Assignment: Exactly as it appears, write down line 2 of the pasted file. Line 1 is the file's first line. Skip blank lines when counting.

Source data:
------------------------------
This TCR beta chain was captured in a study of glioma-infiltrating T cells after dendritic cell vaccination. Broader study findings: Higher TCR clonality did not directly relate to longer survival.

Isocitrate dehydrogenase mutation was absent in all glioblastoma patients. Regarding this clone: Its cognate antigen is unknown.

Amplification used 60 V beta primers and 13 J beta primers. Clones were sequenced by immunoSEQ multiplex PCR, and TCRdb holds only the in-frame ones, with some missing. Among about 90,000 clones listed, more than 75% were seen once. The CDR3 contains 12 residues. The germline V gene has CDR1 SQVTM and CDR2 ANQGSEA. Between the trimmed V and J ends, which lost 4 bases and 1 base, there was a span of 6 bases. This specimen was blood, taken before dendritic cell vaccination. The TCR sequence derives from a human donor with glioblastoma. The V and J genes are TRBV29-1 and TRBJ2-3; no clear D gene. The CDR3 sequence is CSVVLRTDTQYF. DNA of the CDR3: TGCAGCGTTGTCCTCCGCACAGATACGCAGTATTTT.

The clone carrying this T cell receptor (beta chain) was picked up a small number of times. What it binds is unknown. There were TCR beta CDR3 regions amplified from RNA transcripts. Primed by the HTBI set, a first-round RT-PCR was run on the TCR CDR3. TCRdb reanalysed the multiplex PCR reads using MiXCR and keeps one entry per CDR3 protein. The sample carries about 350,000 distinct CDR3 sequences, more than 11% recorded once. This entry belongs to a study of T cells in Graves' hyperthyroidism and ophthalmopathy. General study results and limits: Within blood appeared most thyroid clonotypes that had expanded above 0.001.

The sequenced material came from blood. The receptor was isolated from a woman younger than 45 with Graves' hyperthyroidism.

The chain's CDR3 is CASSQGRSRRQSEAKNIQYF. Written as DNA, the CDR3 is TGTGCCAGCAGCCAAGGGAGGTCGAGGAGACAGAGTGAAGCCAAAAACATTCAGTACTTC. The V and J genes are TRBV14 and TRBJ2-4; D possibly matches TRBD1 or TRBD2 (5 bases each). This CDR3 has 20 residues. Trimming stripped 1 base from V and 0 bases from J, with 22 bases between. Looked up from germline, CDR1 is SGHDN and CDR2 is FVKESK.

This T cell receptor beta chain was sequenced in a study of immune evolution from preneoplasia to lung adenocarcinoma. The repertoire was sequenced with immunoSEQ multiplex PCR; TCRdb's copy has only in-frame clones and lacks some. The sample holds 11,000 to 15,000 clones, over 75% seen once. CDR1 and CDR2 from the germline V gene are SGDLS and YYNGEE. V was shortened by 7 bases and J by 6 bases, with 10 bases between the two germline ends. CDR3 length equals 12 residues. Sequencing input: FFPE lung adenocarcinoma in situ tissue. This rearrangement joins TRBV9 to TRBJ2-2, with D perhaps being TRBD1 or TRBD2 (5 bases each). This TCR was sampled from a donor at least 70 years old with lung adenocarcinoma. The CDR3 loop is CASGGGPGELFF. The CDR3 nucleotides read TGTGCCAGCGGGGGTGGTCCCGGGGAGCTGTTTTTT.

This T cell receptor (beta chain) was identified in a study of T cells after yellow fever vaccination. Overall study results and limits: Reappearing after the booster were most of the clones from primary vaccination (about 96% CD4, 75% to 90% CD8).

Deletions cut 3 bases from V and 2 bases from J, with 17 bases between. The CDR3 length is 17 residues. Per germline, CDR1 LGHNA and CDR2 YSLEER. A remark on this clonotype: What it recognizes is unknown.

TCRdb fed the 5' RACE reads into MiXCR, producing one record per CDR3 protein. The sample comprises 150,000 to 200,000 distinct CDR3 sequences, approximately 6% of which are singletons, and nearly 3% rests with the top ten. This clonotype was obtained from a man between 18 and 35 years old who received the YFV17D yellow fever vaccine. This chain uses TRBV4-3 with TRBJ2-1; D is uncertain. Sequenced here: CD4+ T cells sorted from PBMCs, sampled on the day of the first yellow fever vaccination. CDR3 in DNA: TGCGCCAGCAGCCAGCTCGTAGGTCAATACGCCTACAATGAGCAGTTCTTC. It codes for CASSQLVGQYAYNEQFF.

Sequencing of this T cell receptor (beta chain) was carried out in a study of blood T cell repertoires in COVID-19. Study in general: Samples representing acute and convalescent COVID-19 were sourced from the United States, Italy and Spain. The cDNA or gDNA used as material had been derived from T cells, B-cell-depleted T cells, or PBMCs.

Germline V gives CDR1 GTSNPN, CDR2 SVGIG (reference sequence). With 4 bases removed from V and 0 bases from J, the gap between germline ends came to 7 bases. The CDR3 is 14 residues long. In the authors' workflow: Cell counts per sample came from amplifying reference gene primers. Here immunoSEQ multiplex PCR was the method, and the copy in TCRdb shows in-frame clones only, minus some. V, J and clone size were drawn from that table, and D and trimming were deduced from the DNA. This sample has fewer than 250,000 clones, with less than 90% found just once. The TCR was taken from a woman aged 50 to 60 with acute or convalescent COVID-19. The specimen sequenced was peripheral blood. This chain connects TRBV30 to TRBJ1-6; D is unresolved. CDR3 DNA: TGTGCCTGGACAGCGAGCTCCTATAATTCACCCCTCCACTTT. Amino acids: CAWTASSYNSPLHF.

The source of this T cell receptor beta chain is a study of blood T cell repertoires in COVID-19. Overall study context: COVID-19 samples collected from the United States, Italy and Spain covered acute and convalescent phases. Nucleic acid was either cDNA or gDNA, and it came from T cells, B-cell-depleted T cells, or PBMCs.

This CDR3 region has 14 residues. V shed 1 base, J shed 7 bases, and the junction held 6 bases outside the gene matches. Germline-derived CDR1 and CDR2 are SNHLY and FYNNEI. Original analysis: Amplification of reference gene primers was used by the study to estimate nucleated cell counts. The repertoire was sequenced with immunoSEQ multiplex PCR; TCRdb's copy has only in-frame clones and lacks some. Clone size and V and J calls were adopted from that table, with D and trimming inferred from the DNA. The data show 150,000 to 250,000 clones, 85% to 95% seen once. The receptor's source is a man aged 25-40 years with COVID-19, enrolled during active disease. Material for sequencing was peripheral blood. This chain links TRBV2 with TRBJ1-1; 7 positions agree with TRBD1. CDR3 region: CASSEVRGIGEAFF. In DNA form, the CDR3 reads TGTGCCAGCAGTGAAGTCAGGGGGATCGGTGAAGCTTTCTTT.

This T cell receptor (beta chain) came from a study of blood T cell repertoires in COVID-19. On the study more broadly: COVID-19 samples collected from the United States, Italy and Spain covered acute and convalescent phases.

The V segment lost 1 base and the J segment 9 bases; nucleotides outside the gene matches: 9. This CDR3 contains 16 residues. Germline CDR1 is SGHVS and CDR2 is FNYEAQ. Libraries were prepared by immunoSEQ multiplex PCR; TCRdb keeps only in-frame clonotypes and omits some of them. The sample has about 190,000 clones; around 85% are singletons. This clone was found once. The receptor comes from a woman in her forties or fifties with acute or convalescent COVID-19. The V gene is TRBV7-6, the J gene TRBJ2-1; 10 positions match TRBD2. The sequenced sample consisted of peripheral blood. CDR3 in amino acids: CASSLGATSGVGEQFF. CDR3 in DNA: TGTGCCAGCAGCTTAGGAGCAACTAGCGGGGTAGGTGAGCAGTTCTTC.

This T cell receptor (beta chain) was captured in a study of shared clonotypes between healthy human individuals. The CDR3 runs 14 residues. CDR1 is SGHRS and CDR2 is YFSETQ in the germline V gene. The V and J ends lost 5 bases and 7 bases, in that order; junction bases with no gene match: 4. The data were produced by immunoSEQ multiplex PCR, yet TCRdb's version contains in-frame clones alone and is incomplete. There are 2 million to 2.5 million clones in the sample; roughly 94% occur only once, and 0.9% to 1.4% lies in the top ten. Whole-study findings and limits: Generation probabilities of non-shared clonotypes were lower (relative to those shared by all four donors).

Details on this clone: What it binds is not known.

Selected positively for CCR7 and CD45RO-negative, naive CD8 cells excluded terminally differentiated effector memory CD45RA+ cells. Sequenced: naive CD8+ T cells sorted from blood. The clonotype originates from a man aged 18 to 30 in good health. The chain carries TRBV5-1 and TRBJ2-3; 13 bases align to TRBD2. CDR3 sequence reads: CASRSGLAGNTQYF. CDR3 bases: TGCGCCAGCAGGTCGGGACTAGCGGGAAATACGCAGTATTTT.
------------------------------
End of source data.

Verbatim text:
Isocitrate dehydrogenase mutation was absent in all glioblastoma patients. Regarding this clone: Its cognate antigen is unknown.